Saudi young woman Asma can now spend the weekend with her boyfriend at a beach on the Red Sea coast in Jeddah, and even dance with him to the tunes of music at a night party on the sand that provides a “fun” time for the goers.
“I am glad that I can come to a nearby beach and enjoy my time with various games and activities,” the 32-year-old told AFP, who wore a blue shirt over her wet swimsuit.
Asma, who has dyed part of her hair yellow, said the experience provides “the ultimate in fun…a dream that we come here for a beautiful weekend” in the city that she knows is the most open in the country.
Since Mohammed bin Salman, son of Saudi King Salman, became crown prince in 2017, the wealthy kingdom has undergone radical economic, social and religious reforms.
Women were allowed to drive, music concerts were allowed, and the ban on mixing between men and women was ended. The powers of the Commission for the Promotion of Virtue and the Prevention of Vice were reduced and the Mutawwa’in disappeared from the streets.
But these changes were also accompanied by a crackdown on critics, journalists, and opponents, especially human rights activists.
The “Pure Beach” beach in King Abdullah Economic City (about 125 km south of Jeddah in the west of the country), which opened last August, provides a new and only experience in the kingdom, which has been known for decades to be very conservative.
By day, patrons use the beach with unrestricted turquoise water and white sand, with women allowed to wear bikinis, smoke shisha, and have pets.
After sunset, Western music blares loudly from a stage set in the sand. In front of the stage, two lovers were dancing quietly, not caring about those dancing around them, among them a young man dancing topless, and another dancing in a short blue dress.
Beach officials are not sure of the existence of a marriage relationship between every couple of the visitors, but they confiscate mobile phones and put them in plastic stockings to preserve the “privacy” of the visitors of the place, according to an official at the place.
Asma stressed that “life has become normal” in Saudi Arabia because “it was not like that before.”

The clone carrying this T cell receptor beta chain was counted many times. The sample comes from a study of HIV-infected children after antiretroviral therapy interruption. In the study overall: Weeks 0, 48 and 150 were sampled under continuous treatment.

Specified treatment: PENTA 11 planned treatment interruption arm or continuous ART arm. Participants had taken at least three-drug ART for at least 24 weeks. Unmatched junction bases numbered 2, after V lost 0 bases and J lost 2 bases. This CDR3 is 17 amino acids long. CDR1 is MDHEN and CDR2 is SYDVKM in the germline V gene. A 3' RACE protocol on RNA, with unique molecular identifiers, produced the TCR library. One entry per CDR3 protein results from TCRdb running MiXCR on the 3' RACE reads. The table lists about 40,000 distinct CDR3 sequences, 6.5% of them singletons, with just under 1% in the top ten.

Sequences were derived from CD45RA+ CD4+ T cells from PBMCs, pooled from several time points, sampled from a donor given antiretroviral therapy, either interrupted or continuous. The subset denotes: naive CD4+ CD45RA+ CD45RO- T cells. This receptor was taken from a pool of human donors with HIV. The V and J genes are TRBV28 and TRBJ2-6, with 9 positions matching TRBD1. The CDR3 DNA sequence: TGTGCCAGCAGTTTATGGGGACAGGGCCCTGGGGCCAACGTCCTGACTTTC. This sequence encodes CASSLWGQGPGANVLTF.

For years, women had their own beaches only or others where mixing was allowed, but it was the preserve of foreigners, not Saudis. For decades, Saudis have traveled to regional destinations or other parts of the world for entertainment more freely.
“I was surprised that there is freedom and openness and a public beach open to everyone, which provided me with a comfort similar to that in the United States,” said engineer Mohammed Saleh, who returned to the kingdom after a 10-year absence to study and work.
“I did not imagine that I would participate in a night party on the beach in Saudi Arabia,” said the young man, who enthusiastically came with a group of his friends.
The beach, which costs about 300 riyals ($80) to enter, includes inflatable water games that bear the name of Saudi Arabia in English, and a number of pioneers set out to enjoy them.
30 million tourists?
Saudi Arabia, which has 35 million people and has been closed for a long time, began in 2019 issuing immediate tourist visas to citizens of 49 countries, mostly European, after the bulk of the visas were limited to work, Hajj and Umrah.
The Kingdom seeks to attract 30 million tourists annually by 2030 and to push its citizens to spend on entertainment in their country.
Bilal Saudi, who is in charge of events in the city, said the beach “targets local visitors in addition to attracting tourists” from outside the kingdom.
As dancing blue and yellow lights illuminate the darkness of the beach behind her, young Saudi businesswoman Dima, who wore a see-through shirt over her beachwear, said, “I feel like I no longer have to go abroad to have a special time…because everything is here.”
The place does not serve alcoholic drinks due to the fact that it is prohibited in the Kingdom, which a number of visitors considered lacking in the place.
“I grew up here and a few years ago we weren’t allowed to listen to music and come to the beach…so it’s heaven for us. I really can’t describe how I feel,” Egyptian Hadeel Omar said in English.